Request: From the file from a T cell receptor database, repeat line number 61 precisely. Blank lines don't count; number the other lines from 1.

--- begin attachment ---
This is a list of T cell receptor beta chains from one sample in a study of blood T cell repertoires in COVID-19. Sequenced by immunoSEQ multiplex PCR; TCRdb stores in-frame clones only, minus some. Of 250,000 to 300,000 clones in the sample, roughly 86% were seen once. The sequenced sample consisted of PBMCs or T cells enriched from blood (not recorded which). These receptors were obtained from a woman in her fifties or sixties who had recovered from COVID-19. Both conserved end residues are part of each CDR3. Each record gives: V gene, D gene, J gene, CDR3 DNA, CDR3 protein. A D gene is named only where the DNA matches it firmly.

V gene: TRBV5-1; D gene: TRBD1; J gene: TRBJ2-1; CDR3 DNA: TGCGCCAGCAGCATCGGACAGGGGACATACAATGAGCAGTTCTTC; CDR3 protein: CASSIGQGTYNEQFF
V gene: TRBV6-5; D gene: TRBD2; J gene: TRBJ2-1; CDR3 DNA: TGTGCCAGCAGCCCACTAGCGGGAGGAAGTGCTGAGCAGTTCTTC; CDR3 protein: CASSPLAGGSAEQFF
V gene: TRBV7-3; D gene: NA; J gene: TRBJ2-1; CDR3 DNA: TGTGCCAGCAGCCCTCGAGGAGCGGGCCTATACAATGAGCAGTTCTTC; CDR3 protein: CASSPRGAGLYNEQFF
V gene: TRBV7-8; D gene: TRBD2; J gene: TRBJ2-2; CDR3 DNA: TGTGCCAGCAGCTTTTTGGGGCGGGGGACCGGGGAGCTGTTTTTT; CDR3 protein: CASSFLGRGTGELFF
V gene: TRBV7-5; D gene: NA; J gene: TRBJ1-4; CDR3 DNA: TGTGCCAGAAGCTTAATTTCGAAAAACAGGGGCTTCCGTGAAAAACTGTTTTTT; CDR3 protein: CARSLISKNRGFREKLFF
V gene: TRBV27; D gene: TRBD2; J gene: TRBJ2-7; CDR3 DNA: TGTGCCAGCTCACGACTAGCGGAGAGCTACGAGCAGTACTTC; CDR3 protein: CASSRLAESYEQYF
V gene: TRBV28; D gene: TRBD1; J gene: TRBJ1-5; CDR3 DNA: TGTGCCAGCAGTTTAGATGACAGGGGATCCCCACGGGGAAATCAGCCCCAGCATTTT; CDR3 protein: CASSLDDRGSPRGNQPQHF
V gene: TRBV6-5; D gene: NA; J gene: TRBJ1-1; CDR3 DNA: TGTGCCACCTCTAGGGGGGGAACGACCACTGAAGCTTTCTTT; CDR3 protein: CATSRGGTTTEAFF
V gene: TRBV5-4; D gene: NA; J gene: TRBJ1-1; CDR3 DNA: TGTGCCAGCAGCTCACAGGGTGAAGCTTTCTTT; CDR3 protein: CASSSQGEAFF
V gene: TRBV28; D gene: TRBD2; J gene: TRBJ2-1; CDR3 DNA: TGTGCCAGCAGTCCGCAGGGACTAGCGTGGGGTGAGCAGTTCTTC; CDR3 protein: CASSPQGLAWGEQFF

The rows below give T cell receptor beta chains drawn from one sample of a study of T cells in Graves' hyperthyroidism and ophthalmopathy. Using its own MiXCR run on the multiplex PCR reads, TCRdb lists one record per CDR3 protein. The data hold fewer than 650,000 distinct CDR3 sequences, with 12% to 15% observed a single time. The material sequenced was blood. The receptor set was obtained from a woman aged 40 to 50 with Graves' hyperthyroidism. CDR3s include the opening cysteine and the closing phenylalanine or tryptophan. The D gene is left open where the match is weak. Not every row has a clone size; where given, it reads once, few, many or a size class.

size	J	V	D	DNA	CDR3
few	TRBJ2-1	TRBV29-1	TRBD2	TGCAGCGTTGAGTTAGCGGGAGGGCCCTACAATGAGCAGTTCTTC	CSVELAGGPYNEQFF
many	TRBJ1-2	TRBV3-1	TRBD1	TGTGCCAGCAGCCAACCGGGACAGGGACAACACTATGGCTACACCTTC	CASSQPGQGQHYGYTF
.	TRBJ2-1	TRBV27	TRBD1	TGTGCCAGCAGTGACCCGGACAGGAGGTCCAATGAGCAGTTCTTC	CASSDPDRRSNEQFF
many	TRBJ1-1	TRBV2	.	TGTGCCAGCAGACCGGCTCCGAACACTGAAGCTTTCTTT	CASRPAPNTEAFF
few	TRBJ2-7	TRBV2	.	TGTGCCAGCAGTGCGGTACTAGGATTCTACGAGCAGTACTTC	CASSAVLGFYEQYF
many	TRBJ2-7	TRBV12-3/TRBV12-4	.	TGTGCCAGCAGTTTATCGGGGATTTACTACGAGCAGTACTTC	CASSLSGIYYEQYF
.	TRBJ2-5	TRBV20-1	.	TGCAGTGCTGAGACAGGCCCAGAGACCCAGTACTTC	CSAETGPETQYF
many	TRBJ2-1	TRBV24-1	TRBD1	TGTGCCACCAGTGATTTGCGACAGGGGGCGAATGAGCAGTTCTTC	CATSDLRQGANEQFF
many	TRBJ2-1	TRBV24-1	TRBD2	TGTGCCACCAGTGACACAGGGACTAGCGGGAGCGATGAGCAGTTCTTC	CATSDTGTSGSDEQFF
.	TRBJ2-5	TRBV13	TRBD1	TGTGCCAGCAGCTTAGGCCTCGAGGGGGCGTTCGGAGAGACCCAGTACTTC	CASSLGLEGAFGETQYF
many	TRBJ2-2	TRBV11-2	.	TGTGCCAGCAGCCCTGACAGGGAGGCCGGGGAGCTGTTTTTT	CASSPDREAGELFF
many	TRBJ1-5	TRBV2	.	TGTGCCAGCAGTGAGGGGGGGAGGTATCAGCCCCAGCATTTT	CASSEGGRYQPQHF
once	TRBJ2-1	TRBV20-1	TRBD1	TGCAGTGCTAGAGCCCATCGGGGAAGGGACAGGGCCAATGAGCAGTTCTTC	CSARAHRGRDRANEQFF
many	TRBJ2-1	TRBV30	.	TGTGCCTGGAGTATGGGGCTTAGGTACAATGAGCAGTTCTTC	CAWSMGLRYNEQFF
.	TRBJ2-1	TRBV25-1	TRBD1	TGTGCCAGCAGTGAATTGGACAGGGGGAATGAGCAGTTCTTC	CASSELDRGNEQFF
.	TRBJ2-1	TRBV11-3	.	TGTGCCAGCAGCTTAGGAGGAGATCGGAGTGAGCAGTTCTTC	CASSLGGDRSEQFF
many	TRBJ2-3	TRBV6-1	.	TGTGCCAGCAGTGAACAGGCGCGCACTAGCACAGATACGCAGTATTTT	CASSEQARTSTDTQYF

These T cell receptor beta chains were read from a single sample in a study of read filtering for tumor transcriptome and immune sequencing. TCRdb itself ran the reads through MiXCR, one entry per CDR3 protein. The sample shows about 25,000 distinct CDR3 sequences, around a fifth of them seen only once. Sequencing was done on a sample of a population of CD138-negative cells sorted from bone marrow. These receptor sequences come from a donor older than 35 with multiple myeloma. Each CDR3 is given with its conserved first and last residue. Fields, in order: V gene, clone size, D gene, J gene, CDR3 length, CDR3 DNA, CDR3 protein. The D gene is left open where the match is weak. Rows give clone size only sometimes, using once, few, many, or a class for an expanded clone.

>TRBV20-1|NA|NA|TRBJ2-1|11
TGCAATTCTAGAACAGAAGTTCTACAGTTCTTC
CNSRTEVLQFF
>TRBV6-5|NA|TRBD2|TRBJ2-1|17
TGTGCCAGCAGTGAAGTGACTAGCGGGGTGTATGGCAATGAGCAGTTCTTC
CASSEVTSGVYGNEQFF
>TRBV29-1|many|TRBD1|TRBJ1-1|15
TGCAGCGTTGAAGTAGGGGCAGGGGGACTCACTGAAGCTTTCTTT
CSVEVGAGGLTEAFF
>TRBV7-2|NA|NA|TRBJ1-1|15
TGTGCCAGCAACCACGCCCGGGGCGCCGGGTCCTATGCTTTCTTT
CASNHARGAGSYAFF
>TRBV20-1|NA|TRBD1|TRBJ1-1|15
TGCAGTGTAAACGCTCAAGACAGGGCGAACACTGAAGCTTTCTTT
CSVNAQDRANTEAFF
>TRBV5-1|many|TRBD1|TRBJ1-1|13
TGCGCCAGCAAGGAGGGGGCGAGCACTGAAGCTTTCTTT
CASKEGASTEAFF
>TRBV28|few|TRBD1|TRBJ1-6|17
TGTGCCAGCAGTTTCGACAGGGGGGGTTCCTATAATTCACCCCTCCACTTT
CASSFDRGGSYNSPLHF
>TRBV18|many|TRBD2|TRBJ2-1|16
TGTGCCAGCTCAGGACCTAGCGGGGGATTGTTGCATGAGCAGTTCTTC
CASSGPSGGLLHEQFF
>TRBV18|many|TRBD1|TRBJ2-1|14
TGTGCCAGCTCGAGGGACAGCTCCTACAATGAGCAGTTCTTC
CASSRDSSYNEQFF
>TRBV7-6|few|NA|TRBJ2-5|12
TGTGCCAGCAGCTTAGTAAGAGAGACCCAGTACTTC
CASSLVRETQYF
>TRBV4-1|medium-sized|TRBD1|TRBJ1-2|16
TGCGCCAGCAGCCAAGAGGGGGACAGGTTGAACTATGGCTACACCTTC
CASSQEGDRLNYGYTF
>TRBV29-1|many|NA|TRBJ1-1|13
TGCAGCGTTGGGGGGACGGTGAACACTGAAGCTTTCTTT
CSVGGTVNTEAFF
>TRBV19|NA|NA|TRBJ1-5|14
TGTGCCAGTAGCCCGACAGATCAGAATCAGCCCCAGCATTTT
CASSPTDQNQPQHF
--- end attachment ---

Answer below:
CASSLVRETQYF